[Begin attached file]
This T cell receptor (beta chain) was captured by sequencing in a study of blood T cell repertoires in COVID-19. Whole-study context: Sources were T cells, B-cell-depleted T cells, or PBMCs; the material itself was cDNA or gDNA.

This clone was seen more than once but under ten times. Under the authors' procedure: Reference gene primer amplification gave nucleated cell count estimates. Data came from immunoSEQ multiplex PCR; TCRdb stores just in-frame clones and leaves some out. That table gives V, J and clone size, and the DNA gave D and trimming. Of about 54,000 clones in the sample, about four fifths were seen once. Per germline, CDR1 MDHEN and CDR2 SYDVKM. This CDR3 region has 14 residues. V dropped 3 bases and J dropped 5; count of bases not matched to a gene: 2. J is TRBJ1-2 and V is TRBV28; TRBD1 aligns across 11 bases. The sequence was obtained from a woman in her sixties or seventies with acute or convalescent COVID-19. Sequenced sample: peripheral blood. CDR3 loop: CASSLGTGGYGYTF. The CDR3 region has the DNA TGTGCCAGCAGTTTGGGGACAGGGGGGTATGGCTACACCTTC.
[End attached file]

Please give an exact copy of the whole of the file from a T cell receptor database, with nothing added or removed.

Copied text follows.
This T cell receptor (beta chain) was captured by sequencing in a study of blood T cell repertoires in COVID-19. Whole-study context: Sources were T cells, B-cell-depleted T cells, or PBMCs; the material itself was cDNA or gDNA.

This clone was seen more than once but under ten times. Under the authors' procedure: Reference gene primer amplification gave nucleated cell count estimates. Data came from immunoSEQ multiplex PCR; TCRdb stores just in-frame clones and leaves some out. That table gives V, J and clone size, and the DNA gave D and trimming. Of about 54,000 clones in the sample, about four fifths were seen once. Per germline, CDR1 MDHEN and CDR2 SYDVKM. This CDR3 region has 14 residues. V dropped 3 bases and J dropped 5; count of bases not matched to a gene: 2. J is TRBJ1-2 and V is TRBV28; TRBD1 aligns across 11 bases. The sequence was obtained from a woman in her sixties or seventies with acute or convalescent COVID-19. Sequenced sample: peripheral blood. CDR3 loop: CASSLGTGGYGYTF. The CDR3 region has the DNA TGTGCCAGCAGTTTGGGGACAGGGGGGTATGGCTACACCTTC.